|Man of Steel|
|Directed by||Zack Snyder|
|Screenplay by||David S. Goyer|
|Based on||Characters appearing in comic books published|
by DC Entertainment
|Edited by||David Brenner|
|Music by||Hans Zimmer|
|Distributed by||Warner Bros. Pictures|
|Box office||$668 million|
Man of Steel is a 2013 superhero film based on the DC Comics character Superman. Produced by Syncopy, and distributed by Warner Bros. Pictures, it is the first installment in the DC Extended Universe (DCEU) and a reboot of the Superman film series that portrays the character's origin story. The film is directed by Zack Snyder, written by David S. Goyer from a story by him and Christopher Nolan, who also produces, and stars Henry Cavill, Amy Adams, Michael Shannon, Kevin Costner, Diane Lane, Laurence Fishburne, and Russell Crowe. In the film, Clark Kent learns that he is a superpowered alien from the planet Krypton. He assumes the role of mankind's protector as Superman, making the choice to face General Zod and prevent him from destroying humanity.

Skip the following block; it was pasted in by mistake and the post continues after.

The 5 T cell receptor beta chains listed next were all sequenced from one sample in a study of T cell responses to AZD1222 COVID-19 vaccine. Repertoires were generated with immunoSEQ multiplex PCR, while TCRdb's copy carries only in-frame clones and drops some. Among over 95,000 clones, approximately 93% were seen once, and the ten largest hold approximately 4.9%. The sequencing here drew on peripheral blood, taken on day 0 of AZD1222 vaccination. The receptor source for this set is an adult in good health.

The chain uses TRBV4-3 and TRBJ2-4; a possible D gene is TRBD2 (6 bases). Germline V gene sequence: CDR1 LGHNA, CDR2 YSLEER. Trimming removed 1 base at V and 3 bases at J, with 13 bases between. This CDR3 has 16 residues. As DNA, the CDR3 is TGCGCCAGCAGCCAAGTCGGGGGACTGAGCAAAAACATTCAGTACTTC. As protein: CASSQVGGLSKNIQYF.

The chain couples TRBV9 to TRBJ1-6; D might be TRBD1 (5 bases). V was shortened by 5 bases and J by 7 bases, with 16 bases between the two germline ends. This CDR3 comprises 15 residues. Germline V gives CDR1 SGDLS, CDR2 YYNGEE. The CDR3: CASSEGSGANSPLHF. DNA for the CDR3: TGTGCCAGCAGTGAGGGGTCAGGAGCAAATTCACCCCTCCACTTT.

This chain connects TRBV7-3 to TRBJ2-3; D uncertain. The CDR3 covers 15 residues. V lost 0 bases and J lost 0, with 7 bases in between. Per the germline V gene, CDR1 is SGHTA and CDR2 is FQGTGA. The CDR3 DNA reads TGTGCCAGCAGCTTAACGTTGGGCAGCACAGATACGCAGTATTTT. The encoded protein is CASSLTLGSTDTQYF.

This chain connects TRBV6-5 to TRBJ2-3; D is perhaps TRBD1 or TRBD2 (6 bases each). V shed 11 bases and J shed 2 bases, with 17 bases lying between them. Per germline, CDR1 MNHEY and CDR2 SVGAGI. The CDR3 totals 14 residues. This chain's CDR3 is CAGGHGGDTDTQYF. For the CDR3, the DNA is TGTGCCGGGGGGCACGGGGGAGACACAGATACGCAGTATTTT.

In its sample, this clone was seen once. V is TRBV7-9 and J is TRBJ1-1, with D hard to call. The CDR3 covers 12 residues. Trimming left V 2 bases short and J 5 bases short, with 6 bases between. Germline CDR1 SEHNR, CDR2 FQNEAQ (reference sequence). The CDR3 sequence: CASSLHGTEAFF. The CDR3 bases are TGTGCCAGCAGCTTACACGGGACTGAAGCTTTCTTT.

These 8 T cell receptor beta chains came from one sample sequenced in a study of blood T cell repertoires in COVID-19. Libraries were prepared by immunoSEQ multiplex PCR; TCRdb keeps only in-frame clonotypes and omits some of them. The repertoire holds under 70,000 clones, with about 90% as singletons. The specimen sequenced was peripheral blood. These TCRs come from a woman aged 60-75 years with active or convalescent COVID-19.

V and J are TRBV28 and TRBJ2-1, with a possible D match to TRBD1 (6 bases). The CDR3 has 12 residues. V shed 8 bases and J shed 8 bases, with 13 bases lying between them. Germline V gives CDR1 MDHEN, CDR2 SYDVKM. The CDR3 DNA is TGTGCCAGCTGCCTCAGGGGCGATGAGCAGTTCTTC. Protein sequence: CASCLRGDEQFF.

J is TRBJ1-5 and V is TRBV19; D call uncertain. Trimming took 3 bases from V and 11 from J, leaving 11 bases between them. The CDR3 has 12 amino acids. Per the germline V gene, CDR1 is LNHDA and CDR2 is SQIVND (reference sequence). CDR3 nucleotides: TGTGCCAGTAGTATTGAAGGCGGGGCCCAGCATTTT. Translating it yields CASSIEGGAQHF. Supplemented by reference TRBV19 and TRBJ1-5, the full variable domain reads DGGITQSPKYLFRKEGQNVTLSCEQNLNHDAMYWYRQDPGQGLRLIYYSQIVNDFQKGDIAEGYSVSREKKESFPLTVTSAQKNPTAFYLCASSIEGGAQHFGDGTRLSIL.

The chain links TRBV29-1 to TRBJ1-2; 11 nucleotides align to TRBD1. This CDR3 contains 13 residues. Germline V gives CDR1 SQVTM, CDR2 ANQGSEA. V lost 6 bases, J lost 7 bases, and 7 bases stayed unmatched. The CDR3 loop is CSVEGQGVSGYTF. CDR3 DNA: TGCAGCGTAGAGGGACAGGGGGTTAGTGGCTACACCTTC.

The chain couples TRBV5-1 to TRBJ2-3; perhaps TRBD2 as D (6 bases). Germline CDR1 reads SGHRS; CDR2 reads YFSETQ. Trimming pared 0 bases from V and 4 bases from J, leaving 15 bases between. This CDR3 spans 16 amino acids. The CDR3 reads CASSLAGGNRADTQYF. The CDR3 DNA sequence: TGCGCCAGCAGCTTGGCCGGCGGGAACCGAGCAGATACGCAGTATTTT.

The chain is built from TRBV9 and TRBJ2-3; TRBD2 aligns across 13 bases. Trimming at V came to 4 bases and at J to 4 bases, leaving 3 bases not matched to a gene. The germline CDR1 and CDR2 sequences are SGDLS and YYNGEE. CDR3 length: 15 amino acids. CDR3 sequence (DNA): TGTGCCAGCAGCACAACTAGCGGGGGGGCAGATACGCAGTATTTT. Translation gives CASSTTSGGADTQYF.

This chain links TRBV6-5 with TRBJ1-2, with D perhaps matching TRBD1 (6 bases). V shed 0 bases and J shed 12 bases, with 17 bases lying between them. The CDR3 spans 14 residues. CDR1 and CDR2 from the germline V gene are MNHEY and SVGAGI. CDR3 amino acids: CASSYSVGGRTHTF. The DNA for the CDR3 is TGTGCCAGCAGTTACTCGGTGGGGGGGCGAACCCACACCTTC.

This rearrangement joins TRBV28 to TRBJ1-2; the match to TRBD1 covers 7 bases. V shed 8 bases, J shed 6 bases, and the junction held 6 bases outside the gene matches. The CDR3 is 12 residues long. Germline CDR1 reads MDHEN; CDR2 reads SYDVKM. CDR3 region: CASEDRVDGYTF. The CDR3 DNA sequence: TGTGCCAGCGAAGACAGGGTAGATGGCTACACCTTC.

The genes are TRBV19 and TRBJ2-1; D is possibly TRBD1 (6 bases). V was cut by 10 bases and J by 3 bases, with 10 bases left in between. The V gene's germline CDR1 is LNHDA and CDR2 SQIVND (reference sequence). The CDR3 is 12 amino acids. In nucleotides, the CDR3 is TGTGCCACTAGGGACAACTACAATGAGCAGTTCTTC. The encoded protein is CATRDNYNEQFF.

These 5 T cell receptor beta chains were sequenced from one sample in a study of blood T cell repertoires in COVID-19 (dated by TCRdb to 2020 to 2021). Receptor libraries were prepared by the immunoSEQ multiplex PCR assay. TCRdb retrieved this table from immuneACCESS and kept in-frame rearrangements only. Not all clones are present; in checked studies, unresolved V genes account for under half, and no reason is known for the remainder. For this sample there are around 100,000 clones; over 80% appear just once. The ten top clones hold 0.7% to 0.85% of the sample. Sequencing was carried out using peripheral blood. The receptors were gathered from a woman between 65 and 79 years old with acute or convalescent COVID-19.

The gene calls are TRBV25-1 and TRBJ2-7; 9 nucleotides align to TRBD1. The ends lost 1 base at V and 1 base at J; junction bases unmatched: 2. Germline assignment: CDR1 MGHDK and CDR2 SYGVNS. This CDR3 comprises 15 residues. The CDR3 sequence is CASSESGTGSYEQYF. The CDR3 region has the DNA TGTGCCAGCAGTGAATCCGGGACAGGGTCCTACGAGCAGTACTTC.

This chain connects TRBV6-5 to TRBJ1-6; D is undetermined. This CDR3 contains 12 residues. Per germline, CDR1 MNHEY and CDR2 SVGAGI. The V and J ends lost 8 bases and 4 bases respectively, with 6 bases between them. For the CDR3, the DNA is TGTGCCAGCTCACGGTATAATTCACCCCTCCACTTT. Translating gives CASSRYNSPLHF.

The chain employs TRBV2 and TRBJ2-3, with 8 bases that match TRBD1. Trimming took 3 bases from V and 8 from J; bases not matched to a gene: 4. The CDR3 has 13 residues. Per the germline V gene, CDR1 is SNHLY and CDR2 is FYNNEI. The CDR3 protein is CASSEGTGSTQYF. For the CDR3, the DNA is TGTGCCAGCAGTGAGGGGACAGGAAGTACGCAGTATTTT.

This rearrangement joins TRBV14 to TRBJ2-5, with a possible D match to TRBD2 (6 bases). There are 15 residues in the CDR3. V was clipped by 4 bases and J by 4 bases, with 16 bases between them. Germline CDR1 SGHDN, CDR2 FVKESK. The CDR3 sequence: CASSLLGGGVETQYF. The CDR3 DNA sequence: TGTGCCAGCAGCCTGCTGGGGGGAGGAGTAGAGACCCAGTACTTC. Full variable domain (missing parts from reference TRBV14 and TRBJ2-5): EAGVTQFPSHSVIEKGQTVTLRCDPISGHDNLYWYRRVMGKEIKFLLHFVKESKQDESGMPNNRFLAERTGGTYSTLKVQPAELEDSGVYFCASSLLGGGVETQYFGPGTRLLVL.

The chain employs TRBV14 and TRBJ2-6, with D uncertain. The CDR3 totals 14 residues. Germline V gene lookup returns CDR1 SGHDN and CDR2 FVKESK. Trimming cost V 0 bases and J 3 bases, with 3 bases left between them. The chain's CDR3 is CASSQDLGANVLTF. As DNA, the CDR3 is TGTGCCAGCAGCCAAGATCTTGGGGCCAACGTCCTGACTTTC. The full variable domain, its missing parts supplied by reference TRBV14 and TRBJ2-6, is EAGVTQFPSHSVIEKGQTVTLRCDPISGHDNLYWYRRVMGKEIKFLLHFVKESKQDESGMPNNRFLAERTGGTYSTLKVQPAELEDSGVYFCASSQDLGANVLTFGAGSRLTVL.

Development began in 2008 when Warner Bros. took pitches from comic book writers, screenwriters, and directors, opting to reboot the franchise. In 2009, a court ruling resulted in Jerry Siegel's family recapturing the rights to Superman's origins and Siegel's copyright. The decision stated that Warner Bros. did not owe the families additional royalties from previous films, but if they did not begin production on a Superman film by 2011, then the Shuster and Siegel estates would be able to sue for lost revenue on an unproduced film. Producer Christopher Nolan pitched Goyer's idea after story discussion on The Dark Knight Rises, and Snyder was hired as the film's director in October 2010. Principal photography began in August 2011 in West Chicago, Illinois, before moving to Vancouver and Plano, Illinois.
Man of Steel premiered in the Alice Tully Hall on June 10, 2013, and was released in theaters 4 days later in 2D, 3D, and IMAX. It received mixed reviews from critics, who praised the film's action sequences, cinematography, visual effects, Snyder's direction and Hans Zimmer's score, as well as Shannon's performance as Zod, although they were divided on Cavill's performance as Superman, while its pacing and serious tonal approach to Superman was criticized. The film grossed over $668 million worldwide, it made a net profit of approximately $42 million, and is the ninth-highest-grossing film of 2013. It is the final DC film co-financed by Legendary Pictures. A follow-up entitled Batman v Superman: Dawn of Justice was released on March 25, 2016.